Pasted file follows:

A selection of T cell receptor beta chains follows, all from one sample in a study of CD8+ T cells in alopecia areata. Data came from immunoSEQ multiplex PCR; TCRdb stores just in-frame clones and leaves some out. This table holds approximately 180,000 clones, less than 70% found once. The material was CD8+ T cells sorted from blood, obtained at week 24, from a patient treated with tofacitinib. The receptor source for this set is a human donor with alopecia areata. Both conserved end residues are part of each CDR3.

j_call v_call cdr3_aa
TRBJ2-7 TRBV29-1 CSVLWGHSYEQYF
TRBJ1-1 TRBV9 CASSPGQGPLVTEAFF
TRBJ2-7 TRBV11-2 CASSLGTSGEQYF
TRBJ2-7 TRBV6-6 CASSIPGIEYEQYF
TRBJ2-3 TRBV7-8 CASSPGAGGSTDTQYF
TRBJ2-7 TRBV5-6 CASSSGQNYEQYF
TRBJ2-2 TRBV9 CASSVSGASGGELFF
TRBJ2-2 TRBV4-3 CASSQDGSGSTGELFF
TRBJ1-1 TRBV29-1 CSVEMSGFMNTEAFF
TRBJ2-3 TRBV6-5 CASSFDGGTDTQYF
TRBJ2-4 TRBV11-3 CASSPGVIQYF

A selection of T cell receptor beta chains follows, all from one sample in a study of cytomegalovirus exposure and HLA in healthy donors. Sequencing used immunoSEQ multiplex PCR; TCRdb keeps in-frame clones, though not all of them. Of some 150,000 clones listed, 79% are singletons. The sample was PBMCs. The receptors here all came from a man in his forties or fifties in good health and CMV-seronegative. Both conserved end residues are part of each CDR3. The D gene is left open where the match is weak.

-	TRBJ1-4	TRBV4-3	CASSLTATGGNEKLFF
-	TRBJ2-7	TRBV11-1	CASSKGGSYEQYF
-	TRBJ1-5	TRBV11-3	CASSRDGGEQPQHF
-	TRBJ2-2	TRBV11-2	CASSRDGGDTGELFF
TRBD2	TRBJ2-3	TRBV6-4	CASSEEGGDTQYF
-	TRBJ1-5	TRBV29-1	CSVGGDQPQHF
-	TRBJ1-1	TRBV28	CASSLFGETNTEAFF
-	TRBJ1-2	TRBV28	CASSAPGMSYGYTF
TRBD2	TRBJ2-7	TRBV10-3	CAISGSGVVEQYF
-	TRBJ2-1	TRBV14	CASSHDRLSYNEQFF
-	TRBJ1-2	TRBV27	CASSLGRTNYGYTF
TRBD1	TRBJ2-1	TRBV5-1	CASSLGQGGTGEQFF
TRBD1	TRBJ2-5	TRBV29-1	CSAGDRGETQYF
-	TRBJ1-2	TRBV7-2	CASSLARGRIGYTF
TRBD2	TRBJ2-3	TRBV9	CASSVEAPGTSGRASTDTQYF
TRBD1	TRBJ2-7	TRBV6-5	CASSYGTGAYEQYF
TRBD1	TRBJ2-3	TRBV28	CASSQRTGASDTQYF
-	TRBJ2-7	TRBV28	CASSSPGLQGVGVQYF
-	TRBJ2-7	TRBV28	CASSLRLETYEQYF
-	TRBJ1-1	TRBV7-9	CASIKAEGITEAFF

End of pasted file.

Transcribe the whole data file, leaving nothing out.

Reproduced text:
A selection of T cell receptor beta chains follows, all from one sample in a study of CD8+ T cells in alopecia areata. Data came from immunoSEQ multiplex PCR; TCRdb stores just in-frame clones and leaves some out. This table holds approximately 180,000 clones, less than 70% found once. The material was CD8+ T cells sorted from blood, obtained at week 24, from a patient treated with tofacitinib. The receptor source for this set is a human donor with alopecia areata. Both conserved end residues are part of each CDR3.

j_call v_call cdr3_aa
TRBJ2-7 TRBV29-1 CSVLWGHSYEQYF
TRBJ1-1 TRBV9 CASSPGQGPLVTEAFF
TRBJ2-7 TRBV11-2 CASSLGTSGEQYF
TRBJ2-7 TRBV6-6 CASSIPGIEYEQYF
TRBJ2-3 TRBV7-8 CASSPGAGGSTDTQYF
TRBJ2-7 TRBV5-6 CASSSGQNYEQYF
TRBJ2-2 TRBV9 CASSVSGASGGELFF
TRBJ2-2 TRBV4-3 CASSQDGSGSTGELFF
TRBJ1-1 TRBV29-1 CSVEMSGFMNTEAFF
TRBJ2-3 TRBV6-5 CASSFDGGTDTQYF
TRBJ2-4 TRBV11-3 CASSPGVIQYF

A selection of T cell receptor beta chains follows, all from one sample in a study of cytomegalovirus exposure and HLA in healthy donors. Sequencing used immunoSEQ multiplex PCR; TCRdb keeps in-frame clones, though not all of them. Of some 150,000 clones listed, 79% are singletons. The sample was PBMCs. The receptors here all came from a man in his forties or fifties in good health and CMV-seronegative. Both conserved end residues are part of each CDR3. The D gene is left open where the match is weak.

-	TRBJ1-4	TRBV4-3	CASSLTATGGNEKLFF
-	TRBJ2-7	TRBV11-1	CASSKGGSYEQYF
-	TRBJ1-5	TRBV11-3	CASSRDGGEQPQHF
-	TRBJ2-2	TRBV11-2	CASSRDGGDTGELFF
TRBD2	TRBJ2-3	TRBV6-4	CASSEEGGDTQYF
-	TRBJ1-5	TRBV29-1	CSVGGDQPQHF
-	TRBJ1-1	TRBV28	CASSLFGETNTEAFF
-	TRBJ1-2	TRBV28	CASSAPGMSYGYTF
TRBD2	TRBJ2-7	TRBV10-3	CAISGSGVVEQYF
-	TRBJ2-1	TRBV14	CASSHDRLSYNEQFF
-	TRBJ1-2	TRBV27	CASSLGRTNYGYTF
TRBD1	TRBJ2-1	TRBV5-1	CASSLGQGGTGEQFF
TRBD1	TRBJ2-5	TRBV29-1	CSAGDRGETQYF
-	TRBJ1-2	TRBV7-2	CASSLARGRIGYTF
TRBD2	TRBJ2-3	TRBV9	CASSVEAPGTSGRASTDTQYF
TRBD1	TRBJ2-7	TRBV6-5	CASSYGTGAYEQYF
TRBD1	TRBJ2-3	TRBV28	CASSQRTGASDTQYF
-	TRBJ2-7	TRBV28	CASSSPGLQGVGVQYF
-	TRBJ2-7	TRBV28	CASSLRLETYEQYF
-	TRBJ1-1	TRBV7-9	CASIKAEGITEAFF